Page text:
The Harp and the Eagle: Irish-American Volunteers and the Union Army, 1861-1865

The Harp and the Eagle: Irish-American Volunteers and the Union Army, 1861-1865

The Harp and the Eagle: Irish-American Volunteers and the Union Army, 1861-1865

The Harp and the Eagle: Irish-American Volunteers and the Union Army, 1861-1865


"Bruce explores with astute insight the complex web of political bonds and personal motivations that sent thousands of Irish Catholic soldiers into the ranks of the Union Army during the Civil War. Her smooth blending of social, religious, political, and military history makes clear that the comprehensive contribution of Irish Catholic Union soldiers in the Civil War deserves the broad and nuanced appreciation she presents." - Carol Reardon, author of Pickett's Charge in History and Memory

"With remarkable sensitivity and acuity Bruce goes digging among the personal and public accounts of the Irish soldiers in the Union army and presents these soldiers, and their families and communities, on their own terms so that they emerge as real people conflicted and changed by the demands of war and the obligations of 'community.' The result is a book of immediate interest." - Randall M. Miller, author of Union Soldiers and the Northern Home Front: Wartime Experiences, Postwar Adjustments

"Through wide-ranging research, Susannah Ural Bruce moves us closer than ever before to a full understanding of the real experiences, in all their glory and horror, of ordinary Irish immigrant soldiers and their transatlantic communities and families during the American Civil War." - Kerby A. Miller, author of Emigrants and Exiles: Ireland and the Irish Exodus to North America

"A fine overview of the Irish participation in the Union War effort. Bruce describes how the Irish contested the memory of their participation in the conflict thereby highlighting the continued importance of the War to the Irish in the North far beyond 1865." - David T. Gleeson, author of The Irish in the South, 1815-1877

On the eve of the Civil War, the Irish were one of America's largest ethnic groups, and approximately 150,000 fought for the Union. Analyzing letters and diaries written by soldiers and civilians; military, church, and diplomatic records; and community newspapers, Susannah Ural Bruce significantly expands the story of Irish-American Catholics in the Civil War, and reveals a complex picture of those who fought for the Union. While the population was diverse, many Irish Americans had dual loyalties to the U.S. and Ireland, which influenced their decisions to volunteer, fight, or end their military service. When the Union cause supported their interests in Ireland and America, large numbers of Irish Americans enlisted. However, as the war progressed, the Emancipation Proclamation, federal draft, and sharp rise in casualties caused Irish Americans to question- and sometimes abandon- the war effort because they viewed such changes as detrimental to their families and futures in America and Ireland. By recognizing these competing and often fluid loyalties,The Harp and the Eaglesheds new light on the relationship between Irish-American volunteers and the Union Army, and how the Irish made sense of both the Civil War and their loyalty to the United States.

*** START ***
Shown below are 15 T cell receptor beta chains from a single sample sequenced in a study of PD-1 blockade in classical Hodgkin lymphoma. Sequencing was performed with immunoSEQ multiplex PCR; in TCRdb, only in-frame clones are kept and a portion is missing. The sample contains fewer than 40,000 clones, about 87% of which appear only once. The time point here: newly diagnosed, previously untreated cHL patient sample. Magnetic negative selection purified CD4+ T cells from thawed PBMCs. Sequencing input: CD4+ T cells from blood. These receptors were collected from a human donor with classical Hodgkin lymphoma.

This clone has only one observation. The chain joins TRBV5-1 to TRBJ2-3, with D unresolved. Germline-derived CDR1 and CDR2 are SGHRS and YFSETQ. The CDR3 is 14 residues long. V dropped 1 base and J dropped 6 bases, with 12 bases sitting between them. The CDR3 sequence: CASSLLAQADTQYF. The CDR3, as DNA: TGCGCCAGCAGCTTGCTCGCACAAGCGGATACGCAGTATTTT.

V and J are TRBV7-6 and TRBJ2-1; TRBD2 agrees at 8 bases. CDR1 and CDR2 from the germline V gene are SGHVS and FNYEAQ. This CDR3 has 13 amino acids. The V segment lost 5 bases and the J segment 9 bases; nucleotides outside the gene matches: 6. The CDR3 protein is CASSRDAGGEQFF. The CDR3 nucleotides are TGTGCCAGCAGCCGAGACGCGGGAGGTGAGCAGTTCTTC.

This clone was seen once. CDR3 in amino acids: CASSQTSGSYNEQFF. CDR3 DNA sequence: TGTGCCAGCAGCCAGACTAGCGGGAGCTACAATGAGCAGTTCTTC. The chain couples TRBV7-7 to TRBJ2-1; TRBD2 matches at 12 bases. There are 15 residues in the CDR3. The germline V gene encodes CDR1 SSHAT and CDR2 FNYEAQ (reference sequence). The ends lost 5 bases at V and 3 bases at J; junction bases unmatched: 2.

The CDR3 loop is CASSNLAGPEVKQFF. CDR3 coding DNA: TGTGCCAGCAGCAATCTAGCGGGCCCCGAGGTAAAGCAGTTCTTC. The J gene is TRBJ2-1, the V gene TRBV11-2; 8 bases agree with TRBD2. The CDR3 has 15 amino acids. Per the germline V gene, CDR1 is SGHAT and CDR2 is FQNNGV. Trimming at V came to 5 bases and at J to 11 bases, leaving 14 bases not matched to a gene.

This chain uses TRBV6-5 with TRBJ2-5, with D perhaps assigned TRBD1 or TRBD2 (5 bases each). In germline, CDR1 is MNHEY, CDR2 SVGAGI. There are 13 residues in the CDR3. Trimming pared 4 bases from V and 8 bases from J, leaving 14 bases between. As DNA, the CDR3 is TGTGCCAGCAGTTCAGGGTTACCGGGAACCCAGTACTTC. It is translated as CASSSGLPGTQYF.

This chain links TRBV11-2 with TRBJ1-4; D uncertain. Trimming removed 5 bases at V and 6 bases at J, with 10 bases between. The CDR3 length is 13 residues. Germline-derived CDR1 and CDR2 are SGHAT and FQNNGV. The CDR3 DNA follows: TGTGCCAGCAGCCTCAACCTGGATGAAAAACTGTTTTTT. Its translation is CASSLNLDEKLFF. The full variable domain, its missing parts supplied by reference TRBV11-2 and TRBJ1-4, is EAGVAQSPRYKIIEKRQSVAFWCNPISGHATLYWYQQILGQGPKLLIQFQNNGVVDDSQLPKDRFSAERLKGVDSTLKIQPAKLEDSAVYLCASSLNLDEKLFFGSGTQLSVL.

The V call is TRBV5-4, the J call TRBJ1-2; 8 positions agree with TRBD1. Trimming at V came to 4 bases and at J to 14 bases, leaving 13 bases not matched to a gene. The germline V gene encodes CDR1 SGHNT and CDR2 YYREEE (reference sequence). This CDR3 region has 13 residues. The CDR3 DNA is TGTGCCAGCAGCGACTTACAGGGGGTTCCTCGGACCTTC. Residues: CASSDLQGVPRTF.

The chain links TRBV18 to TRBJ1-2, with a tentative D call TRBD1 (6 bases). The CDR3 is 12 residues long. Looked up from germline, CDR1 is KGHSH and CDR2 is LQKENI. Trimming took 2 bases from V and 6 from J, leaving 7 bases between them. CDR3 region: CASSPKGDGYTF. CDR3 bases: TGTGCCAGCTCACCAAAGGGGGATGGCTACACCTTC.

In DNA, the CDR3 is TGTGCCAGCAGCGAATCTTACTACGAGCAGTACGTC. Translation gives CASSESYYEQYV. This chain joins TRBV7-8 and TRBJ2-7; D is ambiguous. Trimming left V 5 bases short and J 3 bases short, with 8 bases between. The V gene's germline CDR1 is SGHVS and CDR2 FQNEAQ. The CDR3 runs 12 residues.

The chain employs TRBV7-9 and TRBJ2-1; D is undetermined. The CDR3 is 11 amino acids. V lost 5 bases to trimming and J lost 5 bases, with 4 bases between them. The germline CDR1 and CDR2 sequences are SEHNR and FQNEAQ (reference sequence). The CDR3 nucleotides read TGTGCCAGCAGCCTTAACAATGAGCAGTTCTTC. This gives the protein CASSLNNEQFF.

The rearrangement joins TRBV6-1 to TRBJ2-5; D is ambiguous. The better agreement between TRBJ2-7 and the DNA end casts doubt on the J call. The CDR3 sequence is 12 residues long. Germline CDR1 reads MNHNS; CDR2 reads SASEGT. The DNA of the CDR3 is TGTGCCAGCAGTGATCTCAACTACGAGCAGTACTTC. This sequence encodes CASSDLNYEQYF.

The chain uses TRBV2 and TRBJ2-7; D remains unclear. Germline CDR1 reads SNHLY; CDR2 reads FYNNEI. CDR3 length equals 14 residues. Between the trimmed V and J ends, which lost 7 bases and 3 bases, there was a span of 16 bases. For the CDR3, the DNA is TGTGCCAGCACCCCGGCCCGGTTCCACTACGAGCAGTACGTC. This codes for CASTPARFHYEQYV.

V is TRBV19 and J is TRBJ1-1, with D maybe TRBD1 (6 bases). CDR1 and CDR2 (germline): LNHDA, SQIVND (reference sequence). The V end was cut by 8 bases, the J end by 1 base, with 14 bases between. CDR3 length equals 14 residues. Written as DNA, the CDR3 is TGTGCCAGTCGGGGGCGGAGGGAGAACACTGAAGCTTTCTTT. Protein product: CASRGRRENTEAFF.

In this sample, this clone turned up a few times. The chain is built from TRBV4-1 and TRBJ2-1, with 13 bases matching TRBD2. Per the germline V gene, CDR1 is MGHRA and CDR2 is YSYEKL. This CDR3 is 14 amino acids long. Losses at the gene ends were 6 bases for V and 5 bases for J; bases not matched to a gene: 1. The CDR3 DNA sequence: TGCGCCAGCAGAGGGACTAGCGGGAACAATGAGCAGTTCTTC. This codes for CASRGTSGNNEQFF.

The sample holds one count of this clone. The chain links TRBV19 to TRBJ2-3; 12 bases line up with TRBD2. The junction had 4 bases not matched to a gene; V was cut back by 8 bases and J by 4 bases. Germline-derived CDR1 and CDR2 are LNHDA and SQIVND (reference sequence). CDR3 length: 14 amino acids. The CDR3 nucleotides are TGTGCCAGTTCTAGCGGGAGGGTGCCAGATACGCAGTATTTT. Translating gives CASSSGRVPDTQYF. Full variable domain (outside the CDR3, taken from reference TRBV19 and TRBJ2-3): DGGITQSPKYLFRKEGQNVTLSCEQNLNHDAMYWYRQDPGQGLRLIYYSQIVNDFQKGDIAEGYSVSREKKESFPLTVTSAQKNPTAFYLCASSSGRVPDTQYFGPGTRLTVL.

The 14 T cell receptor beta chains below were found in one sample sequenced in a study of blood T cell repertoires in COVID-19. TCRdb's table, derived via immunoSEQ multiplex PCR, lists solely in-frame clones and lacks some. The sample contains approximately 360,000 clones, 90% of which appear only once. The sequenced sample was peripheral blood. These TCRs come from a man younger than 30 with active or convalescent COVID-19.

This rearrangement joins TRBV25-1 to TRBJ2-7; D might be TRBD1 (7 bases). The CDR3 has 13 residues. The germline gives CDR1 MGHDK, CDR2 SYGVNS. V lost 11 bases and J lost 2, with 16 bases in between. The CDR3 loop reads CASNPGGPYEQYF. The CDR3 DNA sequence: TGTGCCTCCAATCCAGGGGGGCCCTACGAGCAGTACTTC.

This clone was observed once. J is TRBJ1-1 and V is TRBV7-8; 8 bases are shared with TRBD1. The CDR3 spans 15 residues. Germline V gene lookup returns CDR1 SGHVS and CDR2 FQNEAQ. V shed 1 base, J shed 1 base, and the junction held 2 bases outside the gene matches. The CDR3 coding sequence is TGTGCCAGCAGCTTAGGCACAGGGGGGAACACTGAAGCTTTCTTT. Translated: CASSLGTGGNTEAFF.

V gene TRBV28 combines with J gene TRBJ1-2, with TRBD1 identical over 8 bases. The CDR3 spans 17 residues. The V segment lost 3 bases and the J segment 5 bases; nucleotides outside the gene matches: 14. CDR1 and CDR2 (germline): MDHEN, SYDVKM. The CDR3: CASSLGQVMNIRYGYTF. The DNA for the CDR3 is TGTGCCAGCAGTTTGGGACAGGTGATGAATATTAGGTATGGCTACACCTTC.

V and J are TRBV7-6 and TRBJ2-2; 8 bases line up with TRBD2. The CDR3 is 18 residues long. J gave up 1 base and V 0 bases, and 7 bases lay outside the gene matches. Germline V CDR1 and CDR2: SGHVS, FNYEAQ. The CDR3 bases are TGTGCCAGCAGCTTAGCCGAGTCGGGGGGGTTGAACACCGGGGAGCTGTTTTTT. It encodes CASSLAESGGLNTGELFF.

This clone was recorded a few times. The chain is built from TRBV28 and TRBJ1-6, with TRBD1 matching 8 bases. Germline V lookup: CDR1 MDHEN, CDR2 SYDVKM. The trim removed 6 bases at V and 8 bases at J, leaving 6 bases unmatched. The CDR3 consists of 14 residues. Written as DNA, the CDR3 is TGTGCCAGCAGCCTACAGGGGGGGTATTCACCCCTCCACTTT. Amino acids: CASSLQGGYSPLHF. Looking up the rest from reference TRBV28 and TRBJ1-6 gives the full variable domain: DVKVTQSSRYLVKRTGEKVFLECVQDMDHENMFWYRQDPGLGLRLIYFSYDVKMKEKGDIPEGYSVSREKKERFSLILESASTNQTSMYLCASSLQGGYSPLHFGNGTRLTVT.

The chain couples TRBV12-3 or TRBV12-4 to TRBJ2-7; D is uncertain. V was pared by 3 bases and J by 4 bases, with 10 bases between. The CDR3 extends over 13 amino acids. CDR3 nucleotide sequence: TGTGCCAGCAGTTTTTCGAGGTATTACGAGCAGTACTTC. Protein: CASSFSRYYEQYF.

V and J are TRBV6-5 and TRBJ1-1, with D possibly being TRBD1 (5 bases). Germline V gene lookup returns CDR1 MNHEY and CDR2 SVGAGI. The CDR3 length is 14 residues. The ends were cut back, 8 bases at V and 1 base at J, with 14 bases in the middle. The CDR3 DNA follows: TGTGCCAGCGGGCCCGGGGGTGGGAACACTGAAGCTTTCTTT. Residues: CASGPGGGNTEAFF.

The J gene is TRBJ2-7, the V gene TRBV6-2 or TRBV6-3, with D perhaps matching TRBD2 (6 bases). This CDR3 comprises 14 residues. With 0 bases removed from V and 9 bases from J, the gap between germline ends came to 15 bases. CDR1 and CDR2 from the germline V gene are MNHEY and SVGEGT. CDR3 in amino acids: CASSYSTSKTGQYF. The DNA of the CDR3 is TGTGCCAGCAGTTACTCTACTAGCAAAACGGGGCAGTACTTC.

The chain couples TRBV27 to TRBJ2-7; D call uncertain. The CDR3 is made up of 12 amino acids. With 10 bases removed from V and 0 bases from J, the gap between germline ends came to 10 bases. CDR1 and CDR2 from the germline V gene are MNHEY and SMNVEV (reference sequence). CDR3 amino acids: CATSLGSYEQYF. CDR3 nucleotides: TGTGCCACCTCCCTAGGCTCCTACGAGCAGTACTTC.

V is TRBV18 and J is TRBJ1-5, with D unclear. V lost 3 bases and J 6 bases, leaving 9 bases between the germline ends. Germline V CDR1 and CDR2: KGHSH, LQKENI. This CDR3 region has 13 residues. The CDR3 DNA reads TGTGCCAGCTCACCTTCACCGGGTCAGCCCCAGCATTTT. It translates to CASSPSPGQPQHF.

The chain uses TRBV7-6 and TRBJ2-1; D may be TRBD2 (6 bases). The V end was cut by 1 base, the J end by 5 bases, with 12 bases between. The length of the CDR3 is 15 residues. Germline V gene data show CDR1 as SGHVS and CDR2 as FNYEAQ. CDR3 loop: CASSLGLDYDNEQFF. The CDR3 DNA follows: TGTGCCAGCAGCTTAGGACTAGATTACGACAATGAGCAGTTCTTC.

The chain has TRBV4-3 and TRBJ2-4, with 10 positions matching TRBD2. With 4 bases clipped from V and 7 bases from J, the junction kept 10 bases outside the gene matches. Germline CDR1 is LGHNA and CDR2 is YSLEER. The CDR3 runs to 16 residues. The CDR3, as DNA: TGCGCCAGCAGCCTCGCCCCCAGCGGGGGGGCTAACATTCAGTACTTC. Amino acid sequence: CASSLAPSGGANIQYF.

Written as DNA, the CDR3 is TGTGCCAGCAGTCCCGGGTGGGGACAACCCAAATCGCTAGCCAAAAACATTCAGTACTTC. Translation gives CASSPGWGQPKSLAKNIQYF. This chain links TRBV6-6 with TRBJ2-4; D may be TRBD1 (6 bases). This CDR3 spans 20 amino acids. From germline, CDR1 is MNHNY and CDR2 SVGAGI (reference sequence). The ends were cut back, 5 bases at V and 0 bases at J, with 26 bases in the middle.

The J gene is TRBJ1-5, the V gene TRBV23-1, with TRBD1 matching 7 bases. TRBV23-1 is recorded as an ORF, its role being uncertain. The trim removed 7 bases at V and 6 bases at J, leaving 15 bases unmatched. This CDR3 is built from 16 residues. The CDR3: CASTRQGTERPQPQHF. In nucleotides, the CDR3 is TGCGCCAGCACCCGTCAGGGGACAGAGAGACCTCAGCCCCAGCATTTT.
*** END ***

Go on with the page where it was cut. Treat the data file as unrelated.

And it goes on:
William O'Grady braced himself against the cold. It was early December 1861 and he was alone in New York City. Just two years before he had been a second lieutenant with the British Army in India, but to the outrage of his Irish-born father, a colonel also serving in India, O'Grady had inexplicably resigned his commission and gone to America. Now the son was determined to prove that he was no coward. He could fight, and would fight, for causes he believed in. For William O'Grady, like so many other Irishmen already fighting in America, the cause of union was inextricably linked to that of Irish independence.

As he stepped off the boat and onto the dock, a mass of soldiers, recruiters, and other immigrants whirled around O'Grady. Wandering into the city, he encountered a fellow Irishman named Colonel Dennis Burke recruiting men for his Irish 88th New York Infantry Regiment, which became part of the Irish Brigade, one the most celebrated Irish units of the American Civil War. Burke regaled young O'Grady with tales of the glory and honor of serving in an Irish regiment fighting for the causes of America and Ireland. As a man proud of his heritage, O'Grady knew of the historic traditions of other Irish units like the Irish Brigade of France, celebrated for its bold bayonet charge that turned the tide at the Battle of Fontenoy in 1745. He believed this was his chance to show his father “what he was made of.” He signed his name and joined the 88th New York. William O'Grady had been in America for only two hours.

Before the war was over a ball would rip through O'Grady's shoulder at Antietam and another would graze his hip at Fredericksburg. By 1864 his vision would begin to fail him and he would require a guide to lead him through camp and on the march. The war would take its toll on O'Grady, but he could tell his father that he had remembered the martial tradition of his Irish ancestors and continued the ancient struggle for liberty.

William O'Grady's experiences were fairly common among Irish and Irish-American Catholic volunteers in the Union Army during the Civil War. While many served in nonethnic units, others joined Irish regiments . . .

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